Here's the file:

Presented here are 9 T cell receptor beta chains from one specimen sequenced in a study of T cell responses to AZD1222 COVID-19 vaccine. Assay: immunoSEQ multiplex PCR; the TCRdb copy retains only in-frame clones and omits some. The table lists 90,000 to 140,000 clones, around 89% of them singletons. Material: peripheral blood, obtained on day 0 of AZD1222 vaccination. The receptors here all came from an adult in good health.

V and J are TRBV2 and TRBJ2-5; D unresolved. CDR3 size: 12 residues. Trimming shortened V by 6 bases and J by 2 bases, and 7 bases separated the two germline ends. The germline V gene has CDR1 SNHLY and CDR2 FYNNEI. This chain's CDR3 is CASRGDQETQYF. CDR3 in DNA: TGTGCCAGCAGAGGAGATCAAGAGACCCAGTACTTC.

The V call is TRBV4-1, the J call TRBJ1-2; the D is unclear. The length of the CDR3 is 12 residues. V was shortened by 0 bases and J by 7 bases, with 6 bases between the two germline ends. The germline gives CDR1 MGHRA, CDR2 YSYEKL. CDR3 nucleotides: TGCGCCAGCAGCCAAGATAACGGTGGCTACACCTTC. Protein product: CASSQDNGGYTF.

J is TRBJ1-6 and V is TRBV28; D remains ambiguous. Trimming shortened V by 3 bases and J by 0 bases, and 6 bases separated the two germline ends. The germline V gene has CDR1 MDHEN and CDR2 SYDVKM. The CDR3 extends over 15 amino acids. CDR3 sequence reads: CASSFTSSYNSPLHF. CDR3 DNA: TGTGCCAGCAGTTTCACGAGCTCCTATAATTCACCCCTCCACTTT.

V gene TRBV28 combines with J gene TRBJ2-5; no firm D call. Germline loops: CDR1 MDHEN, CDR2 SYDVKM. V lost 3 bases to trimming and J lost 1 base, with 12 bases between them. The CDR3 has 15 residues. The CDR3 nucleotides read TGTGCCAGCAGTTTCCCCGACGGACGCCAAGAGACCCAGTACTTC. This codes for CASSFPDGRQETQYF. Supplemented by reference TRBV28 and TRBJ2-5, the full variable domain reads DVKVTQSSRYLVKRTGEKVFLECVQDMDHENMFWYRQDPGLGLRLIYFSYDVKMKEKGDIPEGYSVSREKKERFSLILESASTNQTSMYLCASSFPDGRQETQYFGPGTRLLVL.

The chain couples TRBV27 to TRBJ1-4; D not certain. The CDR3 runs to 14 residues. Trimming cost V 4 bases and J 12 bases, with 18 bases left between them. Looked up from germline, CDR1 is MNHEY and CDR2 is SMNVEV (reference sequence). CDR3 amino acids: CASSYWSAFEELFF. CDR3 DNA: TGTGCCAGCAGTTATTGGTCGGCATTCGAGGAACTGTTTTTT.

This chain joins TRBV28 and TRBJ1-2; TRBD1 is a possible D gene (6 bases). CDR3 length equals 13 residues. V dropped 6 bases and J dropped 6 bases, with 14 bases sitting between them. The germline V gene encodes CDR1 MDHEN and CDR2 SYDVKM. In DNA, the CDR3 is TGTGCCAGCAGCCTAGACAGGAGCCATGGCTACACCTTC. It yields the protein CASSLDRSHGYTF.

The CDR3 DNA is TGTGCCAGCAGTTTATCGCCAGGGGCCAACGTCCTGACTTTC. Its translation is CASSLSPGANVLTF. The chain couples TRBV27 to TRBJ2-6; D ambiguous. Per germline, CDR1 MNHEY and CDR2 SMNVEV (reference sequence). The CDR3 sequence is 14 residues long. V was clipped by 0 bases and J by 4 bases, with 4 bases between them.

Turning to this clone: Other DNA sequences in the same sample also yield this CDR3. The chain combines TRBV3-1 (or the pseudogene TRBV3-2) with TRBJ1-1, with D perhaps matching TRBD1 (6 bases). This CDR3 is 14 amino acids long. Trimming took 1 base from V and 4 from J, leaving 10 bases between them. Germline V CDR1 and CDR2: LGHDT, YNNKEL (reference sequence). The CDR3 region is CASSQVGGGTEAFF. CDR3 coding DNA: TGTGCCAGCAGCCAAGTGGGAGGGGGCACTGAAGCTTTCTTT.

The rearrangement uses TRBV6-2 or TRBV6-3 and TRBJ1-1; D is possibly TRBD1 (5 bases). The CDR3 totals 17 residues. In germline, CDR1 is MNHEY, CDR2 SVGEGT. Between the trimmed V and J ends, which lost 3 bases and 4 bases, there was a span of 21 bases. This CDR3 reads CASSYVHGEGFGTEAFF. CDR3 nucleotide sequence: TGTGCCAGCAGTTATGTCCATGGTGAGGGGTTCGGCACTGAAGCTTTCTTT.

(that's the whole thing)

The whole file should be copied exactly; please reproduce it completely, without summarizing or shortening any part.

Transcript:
Presented here are 9 T cell receptor beta chains from one specimen sequenced in a study of T cell responses to AZD1222 COVID-19 vaccine. Assay: immunoSEQ multiplex PCR; the TCRdb copy retains only in-frame clones and omits some. The table lists 90,000 to 140,000 clones, around 89% of them singletons. Material: peripheral blood, obtained on day 0 of AZD1222 vaccination. The receptors here all came from an adult in good health.

V and J are TRBV2 and TRBJ2-5; D unresolved. CDR3 size: 12 residues. Trimming shortened V by 6 bases and J by 2 bases, and 7 bases separated the two germline ends. The germline V gene has CDR1 SNHLY and CDR2 FYNNEI. This chain's CDR3 is CASRGDQETQYF. CDR3 in DNA: TGTGCCAGCAGAGGAGATCAAGAGACCCAGTACTTC.

The V call is TRBV4-1, the J call TRBJ1-2; the D is unclear. The length of the CDR3 is 12 residues. V was shortened by 0 bases and J by 7 bases, with 6 bases between the two germline ends. The germline gives CDR1 MGHRA, CDR2 YSYEKL. CDR3 nucleotides: TGCGCCAGCAGCCAAGATAACGGTGGCTACACCTTC. Protein product: CASSQDNGGYTF.

J is TRBJ1-6 and V is TRBV28; D remains ambiguous. Trimming shortened V by 3 bases and J by 0 bases, and 6 bases separated the two germline ends. The germline V gene has CDR1 MDHEN and CDR2 SYDVKM. The CDR3 extends over 15 amino acids. CDR3 sequence reads: CASSFTSSYNSPLHF. CDR3 DNA: TGTGCCAGCAGTTTCACGAGCTCCTATAATTCACCCCTCCACTTT.

V gene TRBV28 combines with J gene TRBJ2-5; no firm D call. Germline loops: CDR1 MDHEN, CDR2 SYDVKM. V lost 3 bases to trimming and J lost 1 base, with 12 bases between them. The CDR3 has 15 residues. The CDR3 nucleotides read TGTGCCAGCAGTTTCCCCGACGGACGCCAAGAGACCCAGTACTTC. This codes for CASSFPDGRQETQYF. Supplemented by reference TRBV28 and TRBJ2-5, the full variable domain reads DVKVTQSSRYLVKRTGEKVFLECVQDMDHENMFWYRQDPGLGLRLIYFSYDVKMKEKGDIPEGYSVSREKKERFSLILESASTNQTSMYLCASSFPDGRQETQYFGPGTRLLVL.

The chain couples TRBV27 to TRBJ1-4; D not certain. The CDR3 runs to 14 residues. Trimming cost V 4 bases and J 12 bases, with 18 bases left between them. Looked up from germline, CDR1 is MNHEY and CDR2 is SMNVEV (reference sequence). CDR3 amino acids: CASSYWSAFEELFF. CDR3 DNA: TGTGCCAGCAGTTATTGGTCGGCATTCGAGGAACTGTTTTTT.

This chain joins TRBV28 and TRBJ1-2; TRBD1 is a possible D gene (6 bases). CDR3 length equals 13 residues. V dropped 6 bases and J dropped 6 bases, with 14 bases sitting between them. The germline V gene encodes CDR1 MDHEN and CDR2 SYDVKM. In DNA, the CDR3 is TGTGCCAGCAGCCTAGACAGGAGCCATGGCTACACCTTC. It yields the protein CASSLDRSHGYTF.

The CDR3 DNA is TGTGCCAGCAGTTTATCGCCAGGGGCCAACGTCCTGACTTTC. Its translation is CASSLSPGANVLTF. The chain couples TRBV27 to TRBJ2-6; D ambiguous. Per germline, CDR1 MNHEY and CDR2 SMNVEV (reference sequence). The CDR3 sequence is 14 residues long. V was clipped by 0 bases and J by 4 bases, with 4 bases between them.

Turning to this clone: Other DNA sequences in the same sample also yield this CDR3. The chain combines TRBV3-1 (or the pseudogene TRBV3-2) with TRBJ1-1, with D perhaps matching TRBD1 (6 bases). This CDR3 is 14 amino acids long. Trimming took 1 base from V and 4 from J, leaving 10 bases between them. Germline V CDR1 and CDR2: LGHDT, YNNKEL (reference sequence). The CDR3 region is CASSQVGGGTEAFF. CDR3 coding DNA: TGTGCCAGCAGCCAAGTGGGAGGGGGCACTGAAGCTTTCTTT.

The rearrangement uses TRBV6-2 or TRBV6-3 and TRBJ1-1; D is possibly TRBD1 (5 bases). The CDR3 totals 17 residues. In germline, CDR1 is MNHEY, CDR2 SVGEGT. Between the trimmed V and J ends, which lost 3 bases and 4 bases, there was a span of 21 bases. This CDR3 reads CASSYVHGEGFGTEAFF. CDR3 nucleotide sequence: TGTGCCAGCAGTTATGTCCATGGTGAGGGGTTCGGCACTGAAGCTTTCTTT.